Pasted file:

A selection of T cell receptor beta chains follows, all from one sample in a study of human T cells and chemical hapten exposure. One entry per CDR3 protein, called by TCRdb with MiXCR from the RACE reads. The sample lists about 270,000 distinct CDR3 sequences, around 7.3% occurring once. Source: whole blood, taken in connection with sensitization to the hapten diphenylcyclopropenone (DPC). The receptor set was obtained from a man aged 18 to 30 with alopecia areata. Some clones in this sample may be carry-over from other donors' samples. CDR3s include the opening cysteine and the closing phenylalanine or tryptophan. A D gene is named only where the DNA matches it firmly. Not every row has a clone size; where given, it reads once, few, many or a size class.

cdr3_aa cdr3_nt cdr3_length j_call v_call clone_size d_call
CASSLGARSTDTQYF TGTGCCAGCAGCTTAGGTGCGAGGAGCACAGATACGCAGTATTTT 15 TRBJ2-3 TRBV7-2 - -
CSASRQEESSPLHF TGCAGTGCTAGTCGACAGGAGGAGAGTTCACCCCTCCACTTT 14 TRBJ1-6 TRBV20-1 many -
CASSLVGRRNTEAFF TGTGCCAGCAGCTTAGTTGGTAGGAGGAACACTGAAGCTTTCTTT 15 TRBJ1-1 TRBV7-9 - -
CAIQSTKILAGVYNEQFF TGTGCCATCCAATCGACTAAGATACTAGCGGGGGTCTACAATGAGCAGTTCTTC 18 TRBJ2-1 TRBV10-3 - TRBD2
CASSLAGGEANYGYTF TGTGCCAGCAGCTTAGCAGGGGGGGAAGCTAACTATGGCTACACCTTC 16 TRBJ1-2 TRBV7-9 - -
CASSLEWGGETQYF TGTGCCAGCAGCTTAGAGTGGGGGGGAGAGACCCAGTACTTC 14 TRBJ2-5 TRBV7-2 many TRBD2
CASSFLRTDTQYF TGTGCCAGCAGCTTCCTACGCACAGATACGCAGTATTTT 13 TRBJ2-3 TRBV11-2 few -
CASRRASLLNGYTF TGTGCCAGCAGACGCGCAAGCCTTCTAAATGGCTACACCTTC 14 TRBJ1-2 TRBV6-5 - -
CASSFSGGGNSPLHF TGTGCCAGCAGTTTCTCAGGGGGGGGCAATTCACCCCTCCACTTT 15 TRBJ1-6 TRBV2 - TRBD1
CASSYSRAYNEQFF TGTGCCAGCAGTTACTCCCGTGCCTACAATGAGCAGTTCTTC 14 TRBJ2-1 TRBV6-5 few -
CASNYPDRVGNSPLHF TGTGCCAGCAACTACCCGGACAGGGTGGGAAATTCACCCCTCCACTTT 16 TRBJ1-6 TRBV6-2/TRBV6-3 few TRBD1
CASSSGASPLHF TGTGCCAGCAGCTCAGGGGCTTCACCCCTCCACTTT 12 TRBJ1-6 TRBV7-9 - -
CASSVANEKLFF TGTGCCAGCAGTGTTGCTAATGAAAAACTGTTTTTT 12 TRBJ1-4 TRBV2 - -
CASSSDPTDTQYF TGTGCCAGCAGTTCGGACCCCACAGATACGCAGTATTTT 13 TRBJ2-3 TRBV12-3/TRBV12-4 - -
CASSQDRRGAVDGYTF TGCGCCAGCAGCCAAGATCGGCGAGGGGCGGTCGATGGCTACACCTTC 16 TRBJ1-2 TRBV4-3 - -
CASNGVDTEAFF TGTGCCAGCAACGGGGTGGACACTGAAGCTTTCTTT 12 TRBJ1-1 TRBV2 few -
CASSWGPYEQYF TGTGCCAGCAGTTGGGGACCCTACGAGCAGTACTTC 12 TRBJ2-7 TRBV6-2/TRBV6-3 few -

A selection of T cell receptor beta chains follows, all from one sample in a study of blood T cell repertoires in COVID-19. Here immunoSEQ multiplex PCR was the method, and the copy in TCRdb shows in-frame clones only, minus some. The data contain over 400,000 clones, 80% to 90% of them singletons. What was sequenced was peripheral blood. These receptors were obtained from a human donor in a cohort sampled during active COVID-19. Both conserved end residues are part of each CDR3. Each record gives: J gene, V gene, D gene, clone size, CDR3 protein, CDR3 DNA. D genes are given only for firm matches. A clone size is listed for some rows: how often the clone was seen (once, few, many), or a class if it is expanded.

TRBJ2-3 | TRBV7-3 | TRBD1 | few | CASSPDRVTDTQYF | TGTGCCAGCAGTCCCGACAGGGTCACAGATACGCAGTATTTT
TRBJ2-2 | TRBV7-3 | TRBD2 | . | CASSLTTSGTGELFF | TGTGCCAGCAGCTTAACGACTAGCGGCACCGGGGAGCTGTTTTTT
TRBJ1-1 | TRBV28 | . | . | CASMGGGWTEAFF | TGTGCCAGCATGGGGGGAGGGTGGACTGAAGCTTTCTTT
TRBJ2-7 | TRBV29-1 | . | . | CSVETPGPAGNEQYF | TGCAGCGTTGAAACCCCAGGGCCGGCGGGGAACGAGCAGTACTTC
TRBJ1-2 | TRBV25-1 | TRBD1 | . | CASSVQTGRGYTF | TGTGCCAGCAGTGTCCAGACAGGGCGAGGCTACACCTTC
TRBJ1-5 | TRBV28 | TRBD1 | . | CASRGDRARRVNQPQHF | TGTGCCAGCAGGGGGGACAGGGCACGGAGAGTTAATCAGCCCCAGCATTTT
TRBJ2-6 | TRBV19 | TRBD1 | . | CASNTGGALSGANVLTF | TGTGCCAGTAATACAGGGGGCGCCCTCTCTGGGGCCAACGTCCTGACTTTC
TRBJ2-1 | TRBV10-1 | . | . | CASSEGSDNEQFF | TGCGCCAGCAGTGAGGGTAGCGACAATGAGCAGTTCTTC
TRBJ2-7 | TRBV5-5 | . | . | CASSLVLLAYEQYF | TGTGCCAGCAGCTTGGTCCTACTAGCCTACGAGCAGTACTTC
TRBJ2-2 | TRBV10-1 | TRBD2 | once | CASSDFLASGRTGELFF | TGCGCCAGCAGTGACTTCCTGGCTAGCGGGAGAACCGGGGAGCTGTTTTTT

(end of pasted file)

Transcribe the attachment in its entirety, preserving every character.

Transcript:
A selection of T cell receptor beta chains follows, all from one sample in a study of human T cells and chemical hapten exposure. One entry per CDR3 protein, called by TCRdb with MiXCR from the RACE reads. The sample lists about 270,000 distinct CDR3 sequences, around 7.3% occurring once. Source: whole blood, taken in connection with sensitization to the hapten diphenylcyclopropenone (DPC). The receptor set was obtained from a man aged 18 to 30 with alopecia areata. Some clones in this sample may be carry-over from other donors' samples. CDR3s include the opening cysteine and the closing phenylalanine or tryptophan. A D gene is named only where the DNA matches it firmly. Not every row has a clone size; where given, it reads once, few, many or a size class.

cdr3_aa cdr3_nt cdr3_length j_call v_call clone_size d_call
CASSLGARSTDTQYF TGTGCCAGCAGCTTAGGTGCGAGGAGCACAGATACGCAGTATTTT 15 TRBJ2-3 TRBV7-2 - -
CSASRQEESSPLHF TGCAGTGCTAGTCGACAGGAGGAGAGTTCACCCCTCCACTTT 14 TRBJ1-6 TRBV20-1 many -
CASSLVGRRNTEAFF TGTGCCAGCAGCTTAGTTGGTAGGAGGAACACTGAAGCTTTCTTT 15 TRBJ1-1 TRBV7-9 - -
CAIQSTKILAGVYNEQFF TGTGCCATCCAATCGACTAAGATACTAGCGGGGGTCTACAATGAGCAGTTCTTC 18 TRBJ2-1 TRBV10-3 - TRBD2
CASSLAGGEANYGYTF TGTGCCAGCAGCTTAGCAGGGGGGGAAGCTAACTATGGCTACACCTTC 16 TRBJ1-2 TRBV7-9 - -
CASSLEWGGETQYF TGTGCCAGCAGCTTAGAGTGGGGGGGAGAGACCCAGTACTTC 14 TRBJ2-5 TRBV7-2 many TRBD2
CASSFLRTDTQYF TGTGCCAGCAGCTTCCTACGCACAGATACGCAGTATTTT 13 TRBJ2-3 TRBV11-2 few -
CASRRASLLNGYTF TGTGCCAGCAGACGCGCAAGCCTTCTAAATGGCTACACCTTC 14 TRBJ1-2 TRBV6-5 - -
CASSFSGGGNSPLHF TGTGCCAGCAGTTTCTCAGGGGGGGGCAATTCACCCCTCCACTTT 15 TRBJ1-6 TRBV2 - TRBD1
CASSYSRAYNEQFF TGTGCCAGCAGTTACTCCCGTGCCTACAATGAGCAGTTCTTC 14 TRBJ2-1 TRBV6-5 few -
CASNYPDRVGNSPLHF TGTGCCAGCAACTACCCGGACAGGGTGGGAAATTCACCCCTCCACTTT 16 TRBJ1-6 TRBV6-2/TRBV6-3 few TRBD1
CASSSGASPLHF TGTGCCAGCAGCTCAGGGGCTTCACCCCTCCACTTT 12 TRBJ1-6 TRBV7-9 - -
CASSVANEKLFF TGTGCCAGCAGTGTTGCTAATGAAAAACTGTTTTTT 12 TRBJ1-4 TRBV2 - -
CASSSDPTDTQYF TGTGCCAGCAGTTCGGACCCCACAGATACGCAGTATTTT 13 TRBJ2-3 TRBV12-3/TRBV12-4 - -
CASSQDRRGAVDGYTF TGCGCCAGCAGCCAAGATCGGCGAGGGGCGGTCGATGGCTACACCTTC 16 TRBJ1-2 TRBV4-3 - -
CASNGVDTEAFF TGTGCCAGCAACGGGGTGGACACTGAAGCTTTCTTT 12 TRBJ1-1 TRBV2 few -
CASSWGPYEQYF TGTGCCAGCAGTTGGGGACCCTACGAGCAGTACTTC 12 TRBJ2-7 TRBV6-2/TRBV6-3 few -

A selection of T cell receptor beta chains follows, all from one sample in a study of blood T cell repertoires in COVID-19. Here immunoSEQ multiplex PCR was the method, and the copy in TCRdb shows in-frame clones only, minus some. The data contain over 400,000 clones, 80% to 90% of them singletons. What was sequenced was peripheral blood. These receptors were obtained from a human donor in a cohort sampled during active COVID-19. Both conserved end residues are part of each CDR3. Each record gives: J gene, V gene, D gene, clone size, CDR3 protein, CDR3 DNA. D genes are given only for firm matches. A clone size is listed for some rows: how often the clone was seen (once, few, many), or a class if it is expanded.

TRBJ2-3 | TRBV7-3 | TRBD1 | few | CASSPDRVTDTQYF | TGTGCCAGCAGTCCCGACAGGGTCACAGATACGCAGTATTTT
TRBJ2-2 | TRBV7-3 | TRBD2 | . | CASSLTTSGTGELFF | TGTGCCAGCAGCTTAACGACTAGCGGCACCGGGGAGCTGTTTTTT
TRBJ1-1 | TRBV28 | . | . | CASMGGGWTEAFF | TGTGCCAGCATGGGGGGAGGGTGGACTGAAGCTTTCTTT
TRBJ2-7 | TRBV29-1 | . | . | CSVETPGPAGNEQYF | TGCAGCGTTGAAACCCCAGGGCCGGCGGGGAACGAGCAGTACTTC
TRBJ1-2 | TRBV25-1 | TRBD1 | . | CASSVQTGRGYTF | TGTGCCAGCAGTGTCCAGACAGGGCGAGGCTACACCTTC
TRBJ1-5 | TRBV28 | TRBD1 | . | CASRGDRARRVNQPQHF | TGTGCCAGCAGGGGGGACAGGGCACGGAGAGTTAATCAGCCCCAGCATTTT
TRBJ2-6 | TRBV19 | TRBD1 | . | CASNTGGALSGANVLTF | TGTGCCAGTAATACAGGGGGCGCCCTCTCTGGGGCCAACGTCCTGACTTTC
TRBJ2-1 | TRBV10-1 | . | . | CASSEGSDNEQFF | TGCGCCAGCAGTGAGGGTAGCGACAATGAGCAGTTCTTC
TRBJ2-7 | TRBV5-5 | . | . | CASSLVLLAYEQYF | TGTGCCAGCAGCTTGGTCCTACTAGCCTACGAGCAGTACTTC
TRBJ2-2 | TRBV10-1 | TRBD2 | once | CASSDFLASGRTGELFF | TGCGCCAGCAGTGACTTCCTGGCTAGCGGGAGAACCGGGGAGCTGTTTTTT